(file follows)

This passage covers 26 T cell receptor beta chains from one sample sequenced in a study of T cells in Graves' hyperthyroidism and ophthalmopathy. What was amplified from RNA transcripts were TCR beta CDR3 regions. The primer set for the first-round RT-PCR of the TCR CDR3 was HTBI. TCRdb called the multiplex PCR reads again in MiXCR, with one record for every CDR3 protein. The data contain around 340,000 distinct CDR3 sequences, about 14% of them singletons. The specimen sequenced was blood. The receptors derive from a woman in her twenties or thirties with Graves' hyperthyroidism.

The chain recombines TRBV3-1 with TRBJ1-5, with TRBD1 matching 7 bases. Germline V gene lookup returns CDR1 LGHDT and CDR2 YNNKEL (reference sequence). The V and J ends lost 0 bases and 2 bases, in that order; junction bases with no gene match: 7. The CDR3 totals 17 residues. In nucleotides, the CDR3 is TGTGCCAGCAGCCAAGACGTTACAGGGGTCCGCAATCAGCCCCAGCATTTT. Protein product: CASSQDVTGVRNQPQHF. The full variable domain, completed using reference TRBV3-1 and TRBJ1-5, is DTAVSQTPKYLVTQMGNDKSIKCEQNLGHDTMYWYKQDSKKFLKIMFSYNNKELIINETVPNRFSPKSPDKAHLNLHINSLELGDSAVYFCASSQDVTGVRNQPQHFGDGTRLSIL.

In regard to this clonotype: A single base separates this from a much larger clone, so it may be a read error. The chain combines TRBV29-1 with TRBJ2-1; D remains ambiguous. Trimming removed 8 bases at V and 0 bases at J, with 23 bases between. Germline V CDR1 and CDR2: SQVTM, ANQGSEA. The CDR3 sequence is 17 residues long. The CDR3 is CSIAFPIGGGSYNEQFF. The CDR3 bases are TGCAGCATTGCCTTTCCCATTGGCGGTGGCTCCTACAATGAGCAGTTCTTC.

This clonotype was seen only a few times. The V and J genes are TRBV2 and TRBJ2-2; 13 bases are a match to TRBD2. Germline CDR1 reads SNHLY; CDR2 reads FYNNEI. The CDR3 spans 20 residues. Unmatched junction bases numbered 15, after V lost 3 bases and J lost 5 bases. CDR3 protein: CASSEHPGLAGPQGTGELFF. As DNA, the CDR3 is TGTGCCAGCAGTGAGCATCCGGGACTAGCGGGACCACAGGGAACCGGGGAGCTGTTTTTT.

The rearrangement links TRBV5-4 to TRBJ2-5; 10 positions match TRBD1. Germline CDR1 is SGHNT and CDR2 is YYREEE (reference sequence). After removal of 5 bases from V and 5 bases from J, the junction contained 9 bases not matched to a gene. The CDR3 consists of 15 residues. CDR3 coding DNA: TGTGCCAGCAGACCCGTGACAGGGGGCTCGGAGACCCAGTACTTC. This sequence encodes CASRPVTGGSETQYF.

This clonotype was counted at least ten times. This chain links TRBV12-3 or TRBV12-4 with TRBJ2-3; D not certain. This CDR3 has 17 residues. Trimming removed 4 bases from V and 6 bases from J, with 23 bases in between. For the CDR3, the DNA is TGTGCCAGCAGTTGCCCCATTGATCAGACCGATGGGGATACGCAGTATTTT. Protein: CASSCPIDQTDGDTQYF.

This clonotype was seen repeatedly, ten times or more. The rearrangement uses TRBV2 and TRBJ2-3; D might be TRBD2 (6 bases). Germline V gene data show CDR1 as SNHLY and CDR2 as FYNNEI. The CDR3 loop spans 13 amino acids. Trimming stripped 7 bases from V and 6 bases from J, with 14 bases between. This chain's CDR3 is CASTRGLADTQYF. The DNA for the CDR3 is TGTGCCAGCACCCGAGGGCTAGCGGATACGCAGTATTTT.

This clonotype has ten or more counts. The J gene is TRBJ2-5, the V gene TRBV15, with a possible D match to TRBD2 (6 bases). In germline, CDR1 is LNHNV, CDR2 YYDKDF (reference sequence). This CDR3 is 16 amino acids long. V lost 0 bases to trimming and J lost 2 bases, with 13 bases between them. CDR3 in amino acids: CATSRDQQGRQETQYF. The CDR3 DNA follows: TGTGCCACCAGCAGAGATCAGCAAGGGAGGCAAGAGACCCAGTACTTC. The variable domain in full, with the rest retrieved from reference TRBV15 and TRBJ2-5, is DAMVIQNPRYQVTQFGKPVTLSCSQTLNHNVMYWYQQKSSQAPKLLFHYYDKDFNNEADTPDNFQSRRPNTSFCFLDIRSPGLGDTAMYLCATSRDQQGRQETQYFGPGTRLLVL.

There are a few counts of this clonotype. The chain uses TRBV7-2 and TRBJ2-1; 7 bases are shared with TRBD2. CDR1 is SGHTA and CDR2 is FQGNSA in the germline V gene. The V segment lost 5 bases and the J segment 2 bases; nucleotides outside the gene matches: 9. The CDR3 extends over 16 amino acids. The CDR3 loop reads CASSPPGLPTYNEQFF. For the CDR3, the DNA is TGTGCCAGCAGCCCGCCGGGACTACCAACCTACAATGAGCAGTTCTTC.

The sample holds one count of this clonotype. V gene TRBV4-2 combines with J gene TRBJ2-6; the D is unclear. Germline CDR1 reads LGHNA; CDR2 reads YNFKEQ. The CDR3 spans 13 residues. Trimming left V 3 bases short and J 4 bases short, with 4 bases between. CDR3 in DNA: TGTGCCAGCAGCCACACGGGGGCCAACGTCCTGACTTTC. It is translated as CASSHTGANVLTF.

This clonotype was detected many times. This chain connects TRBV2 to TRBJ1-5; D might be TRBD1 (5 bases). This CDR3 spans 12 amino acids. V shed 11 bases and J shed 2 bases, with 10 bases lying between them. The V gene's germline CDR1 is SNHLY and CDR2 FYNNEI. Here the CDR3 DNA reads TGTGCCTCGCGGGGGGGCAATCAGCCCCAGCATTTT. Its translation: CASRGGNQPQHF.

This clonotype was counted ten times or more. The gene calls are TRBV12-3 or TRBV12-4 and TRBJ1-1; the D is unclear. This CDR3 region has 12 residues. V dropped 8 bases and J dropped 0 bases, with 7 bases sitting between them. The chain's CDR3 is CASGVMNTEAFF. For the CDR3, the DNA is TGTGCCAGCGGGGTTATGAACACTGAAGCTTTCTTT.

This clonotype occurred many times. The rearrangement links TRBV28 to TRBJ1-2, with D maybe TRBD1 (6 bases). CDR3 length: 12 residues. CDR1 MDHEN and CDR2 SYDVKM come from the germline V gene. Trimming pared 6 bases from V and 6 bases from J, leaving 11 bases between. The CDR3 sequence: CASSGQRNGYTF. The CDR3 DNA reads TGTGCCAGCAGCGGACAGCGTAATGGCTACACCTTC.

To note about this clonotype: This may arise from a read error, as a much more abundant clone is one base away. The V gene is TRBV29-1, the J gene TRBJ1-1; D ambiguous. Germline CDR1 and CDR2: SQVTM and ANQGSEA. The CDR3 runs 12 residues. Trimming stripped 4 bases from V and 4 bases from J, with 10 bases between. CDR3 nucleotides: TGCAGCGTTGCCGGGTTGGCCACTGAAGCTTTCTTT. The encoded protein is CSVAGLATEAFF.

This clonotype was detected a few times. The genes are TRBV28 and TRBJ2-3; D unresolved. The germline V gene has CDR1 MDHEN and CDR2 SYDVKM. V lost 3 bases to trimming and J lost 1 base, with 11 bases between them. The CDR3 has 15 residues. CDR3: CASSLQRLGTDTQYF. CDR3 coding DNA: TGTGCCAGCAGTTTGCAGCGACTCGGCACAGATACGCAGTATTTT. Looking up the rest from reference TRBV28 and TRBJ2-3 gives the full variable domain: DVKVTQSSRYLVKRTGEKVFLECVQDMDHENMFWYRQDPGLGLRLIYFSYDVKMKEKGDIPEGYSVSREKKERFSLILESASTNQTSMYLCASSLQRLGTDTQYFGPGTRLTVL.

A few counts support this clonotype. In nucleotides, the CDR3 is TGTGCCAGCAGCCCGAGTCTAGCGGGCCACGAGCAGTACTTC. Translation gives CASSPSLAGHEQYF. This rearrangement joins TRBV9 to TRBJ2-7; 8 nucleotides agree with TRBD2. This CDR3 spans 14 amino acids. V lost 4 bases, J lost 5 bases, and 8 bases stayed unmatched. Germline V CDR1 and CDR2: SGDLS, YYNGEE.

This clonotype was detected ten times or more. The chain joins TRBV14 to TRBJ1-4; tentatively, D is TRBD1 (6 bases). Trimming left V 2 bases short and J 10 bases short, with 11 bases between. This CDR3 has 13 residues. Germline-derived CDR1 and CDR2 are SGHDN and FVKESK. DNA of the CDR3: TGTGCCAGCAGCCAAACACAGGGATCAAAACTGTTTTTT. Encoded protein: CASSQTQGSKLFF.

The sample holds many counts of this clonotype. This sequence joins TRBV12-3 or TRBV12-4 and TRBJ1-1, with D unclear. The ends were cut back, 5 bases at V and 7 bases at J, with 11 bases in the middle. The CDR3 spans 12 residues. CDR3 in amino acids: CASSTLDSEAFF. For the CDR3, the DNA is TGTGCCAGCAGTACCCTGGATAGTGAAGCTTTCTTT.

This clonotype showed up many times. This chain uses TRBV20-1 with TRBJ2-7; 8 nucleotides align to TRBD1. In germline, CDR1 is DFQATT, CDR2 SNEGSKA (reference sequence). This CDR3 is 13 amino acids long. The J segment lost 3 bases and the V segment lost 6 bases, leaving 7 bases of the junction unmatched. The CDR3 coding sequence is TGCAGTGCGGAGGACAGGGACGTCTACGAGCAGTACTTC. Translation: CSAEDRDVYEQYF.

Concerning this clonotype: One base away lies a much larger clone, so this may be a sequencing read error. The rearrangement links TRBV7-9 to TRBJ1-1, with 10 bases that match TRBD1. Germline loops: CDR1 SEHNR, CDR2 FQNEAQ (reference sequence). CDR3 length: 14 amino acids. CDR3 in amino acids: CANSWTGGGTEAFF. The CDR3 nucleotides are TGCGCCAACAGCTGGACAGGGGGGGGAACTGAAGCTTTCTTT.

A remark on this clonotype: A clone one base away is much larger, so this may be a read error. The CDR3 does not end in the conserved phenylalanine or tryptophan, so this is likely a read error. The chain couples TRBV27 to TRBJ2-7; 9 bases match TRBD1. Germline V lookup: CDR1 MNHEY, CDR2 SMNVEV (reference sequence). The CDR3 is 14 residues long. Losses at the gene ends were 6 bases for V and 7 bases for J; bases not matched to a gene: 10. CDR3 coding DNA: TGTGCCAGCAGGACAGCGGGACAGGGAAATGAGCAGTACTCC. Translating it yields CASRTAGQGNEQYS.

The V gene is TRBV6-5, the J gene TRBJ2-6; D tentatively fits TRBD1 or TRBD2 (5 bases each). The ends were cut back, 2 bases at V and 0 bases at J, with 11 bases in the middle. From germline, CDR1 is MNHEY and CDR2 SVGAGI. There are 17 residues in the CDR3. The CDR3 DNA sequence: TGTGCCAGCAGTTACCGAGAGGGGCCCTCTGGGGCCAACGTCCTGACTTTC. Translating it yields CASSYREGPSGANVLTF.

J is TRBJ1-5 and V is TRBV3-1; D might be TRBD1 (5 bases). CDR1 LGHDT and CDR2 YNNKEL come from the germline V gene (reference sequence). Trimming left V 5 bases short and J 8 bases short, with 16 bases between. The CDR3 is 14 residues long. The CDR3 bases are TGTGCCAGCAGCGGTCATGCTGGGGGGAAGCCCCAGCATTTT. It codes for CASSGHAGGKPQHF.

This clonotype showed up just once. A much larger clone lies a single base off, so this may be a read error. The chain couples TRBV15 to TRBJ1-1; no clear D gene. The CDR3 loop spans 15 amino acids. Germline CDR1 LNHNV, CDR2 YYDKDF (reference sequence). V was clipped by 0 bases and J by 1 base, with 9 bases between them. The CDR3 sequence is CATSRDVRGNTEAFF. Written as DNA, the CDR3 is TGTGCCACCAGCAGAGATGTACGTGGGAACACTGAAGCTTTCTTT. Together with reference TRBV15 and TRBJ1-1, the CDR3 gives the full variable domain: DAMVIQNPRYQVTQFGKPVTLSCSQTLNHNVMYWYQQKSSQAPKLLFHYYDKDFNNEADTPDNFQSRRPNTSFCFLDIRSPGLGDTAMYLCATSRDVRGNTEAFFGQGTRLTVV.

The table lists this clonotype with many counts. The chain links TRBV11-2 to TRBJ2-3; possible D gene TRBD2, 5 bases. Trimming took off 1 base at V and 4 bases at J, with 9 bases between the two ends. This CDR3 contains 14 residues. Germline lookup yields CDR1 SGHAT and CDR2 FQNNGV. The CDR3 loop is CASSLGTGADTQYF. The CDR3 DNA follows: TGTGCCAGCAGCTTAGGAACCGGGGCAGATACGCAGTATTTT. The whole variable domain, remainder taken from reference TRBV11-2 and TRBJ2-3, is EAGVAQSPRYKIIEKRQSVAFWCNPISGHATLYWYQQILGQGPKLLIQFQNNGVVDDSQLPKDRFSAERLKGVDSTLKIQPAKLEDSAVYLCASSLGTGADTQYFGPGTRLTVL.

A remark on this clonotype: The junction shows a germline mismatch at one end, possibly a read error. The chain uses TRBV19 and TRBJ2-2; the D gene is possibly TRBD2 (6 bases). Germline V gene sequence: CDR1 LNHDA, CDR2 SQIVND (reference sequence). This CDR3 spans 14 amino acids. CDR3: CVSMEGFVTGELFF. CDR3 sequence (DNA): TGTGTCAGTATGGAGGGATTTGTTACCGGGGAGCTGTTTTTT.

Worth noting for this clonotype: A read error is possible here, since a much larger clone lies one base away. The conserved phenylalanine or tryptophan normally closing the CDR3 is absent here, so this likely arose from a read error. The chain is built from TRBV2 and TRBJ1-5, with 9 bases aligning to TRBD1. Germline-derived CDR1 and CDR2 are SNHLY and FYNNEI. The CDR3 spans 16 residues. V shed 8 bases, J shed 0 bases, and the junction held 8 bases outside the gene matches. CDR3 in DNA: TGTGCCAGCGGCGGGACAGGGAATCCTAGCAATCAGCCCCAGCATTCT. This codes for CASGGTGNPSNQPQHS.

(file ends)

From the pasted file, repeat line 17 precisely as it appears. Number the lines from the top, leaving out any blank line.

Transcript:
This clonotype was detected ten times or more. The chain joins TRBV14 to TRBJ1-4; tentatively, D is TRBD1 (6 bases). Trimming left V 2 bases short and J 10 bases short, with 11 bases between. This CDR3 has 13 residues. Germline-derived CDR1 and CDR2 are SGHDN and FVKESK. DNA of the CDR3: TGTGCCAGCAGCCAAACACAGGGATCAAAACTGTTTTTT. Encoded protein: CASSQTQGSKLFF.